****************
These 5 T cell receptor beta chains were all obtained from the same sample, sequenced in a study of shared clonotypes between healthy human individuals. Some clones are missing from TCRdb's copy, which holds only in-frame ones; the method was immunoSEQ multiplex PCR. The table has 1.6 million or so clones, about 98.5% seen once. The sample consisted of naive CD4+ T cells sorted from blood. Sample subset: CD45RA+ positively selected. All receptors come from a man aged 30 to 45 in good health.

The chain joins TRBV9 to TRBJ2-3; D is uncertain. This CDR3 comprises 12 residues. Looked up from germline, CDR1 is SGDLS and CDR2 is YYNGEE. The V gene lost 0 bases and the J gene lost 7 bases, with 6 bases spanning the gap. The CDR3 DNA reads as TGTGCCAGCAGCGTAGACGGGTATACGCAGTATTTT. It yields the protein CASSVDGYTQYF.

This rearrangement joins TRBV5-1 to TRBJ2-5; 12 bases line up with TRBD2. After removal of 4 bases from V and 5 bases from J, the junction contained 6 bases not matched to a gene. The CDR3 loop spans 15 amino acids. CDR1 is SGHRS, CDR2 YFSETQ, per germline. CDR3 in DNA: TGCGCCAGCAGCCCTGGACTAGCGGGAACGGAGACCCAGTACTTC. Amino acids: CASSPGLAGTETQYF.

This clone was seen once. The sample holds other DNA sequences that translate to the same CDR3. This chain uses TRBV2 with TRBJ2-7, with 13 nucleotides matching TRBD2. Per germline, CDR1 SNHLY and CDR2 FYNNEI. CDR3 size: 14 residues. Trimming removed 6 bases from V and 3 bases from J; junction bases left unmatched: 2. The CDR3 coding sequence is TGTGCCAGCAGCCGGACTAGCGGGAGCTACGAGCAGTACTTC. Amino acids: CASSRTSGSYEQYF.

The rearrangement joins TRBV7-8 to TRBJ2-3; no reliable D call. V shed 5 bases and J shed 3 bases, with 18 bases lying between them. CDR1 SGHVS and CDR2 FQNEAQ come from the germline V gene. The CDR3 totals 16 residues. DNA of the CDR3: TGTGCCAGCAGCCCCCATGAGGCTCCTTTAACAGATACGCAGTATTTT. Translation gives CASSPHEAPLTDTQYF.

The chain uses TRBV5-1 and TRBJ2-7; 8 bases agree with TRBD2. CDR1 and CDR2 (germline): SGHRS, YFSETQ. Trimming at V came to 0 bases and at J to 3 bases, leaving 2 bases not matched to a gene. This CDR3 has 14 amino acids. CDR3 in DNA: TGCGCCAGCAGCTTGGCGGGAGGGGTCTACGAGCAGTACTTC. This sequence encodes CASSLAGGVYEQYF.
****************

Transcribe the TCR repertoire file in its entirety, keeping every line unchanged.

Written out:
These 5 T cell receptor beta chains were all obtained from the same sample, sequenced in a study of shared clonotypes between healthy human individuals. Some clones are missing from TCRdb's copy, which holds only in-frame ones; the method was immunoSEQ multiplex PCR. The table has 1.6 million or so clones, about 98.5% seen once. The sample consisted of naive CD4+ T cells sorted from blood. Sample subset: CD45RA+ positively selected. All receptors come from a man aged 30 to 45 in good health.

The chain joins TRBV9 to TRBJ2-3; D is uncertain. This CDR3 comprises 12 residues. Looked up from germline, CDR1 is SGDLS and CDR2 is YYNGEE. The V gene lost 0 bases and the J gene lost 7 bases, with 6 bases spanning the gap. The CDR3 DNA reads as TGTGCCAGCAGCGTAGACGGGTATACGCAGTATTTT. It yields the protein CASSVDGYTQYF.

This rearrangement joins TRBV5-1 to TRBJ2-5; 12 bases line up with TRBD2. After removal of 4 bases from V and 5 bases from J, the junction contained 6 bases not matched to a gene. The CDR3 loop spans 15 amino acids. CDR1 is SGHRS, CDR2 YFSETQ, per germline. CDR3 in DNA: TGCGCCAGCAGCCCTGGACTAGCGGGAACGGAGACCCAGTACTTC. Amino acids: CASSPGLAGTETQYF.

This clone was seen once. The sample holds other DNA sequences that translate to the same CDR3. This chain uses TRBV2 with TRBJ2-7, with 13 nucleotides matching TRBD2. Per germline, CDR1 SNHLY and CDR2 FYNNEI. CDR3 size: 14 residues. Trimming removed 6 bases from V and 3 bases from J; junction bases left unmatched: 2. The CDR3 coding sequence is TGTGCCAGCAGCCGGACTAGCGGGAGCTACGAGCAGTACTTC. Amino acids: CASSRTSGSYEQYF.

The rearrangement joins TRBV7-8 to TRBJ2-3; no reliable D call. V shed 5 bases and J shed 3 bases, with 18 bases lying between them. CDR1 SGHVS and CDR2 FQNEAQ come from the germline V gene. The CDR3 totals 16 residues. DNA of the CDR3: TGTGCCAGCAGCCCCCATGAGGCTCCTTTAACAGATACGCAGTATTTT. Translation gives CASSPHEAPLTDTQYF.

The chain uses TRBV5-1 and TRBJ2-7; 8 bases agree with TRBD2. CDR1 and CDR2 (germline): SGHRS, YFSETQ. Trimming at V came to 0 bases and at J to 3 bases, leaving 2 bases not matched to a gene. This CDR3 has 14 amino acids. CDR3 in DNA: TGCGCCAGCAGCTTGGCGGGAGGGGTCTACGAGCAGTACTTC. This sequence encodes CASSLAGGVYEQYF.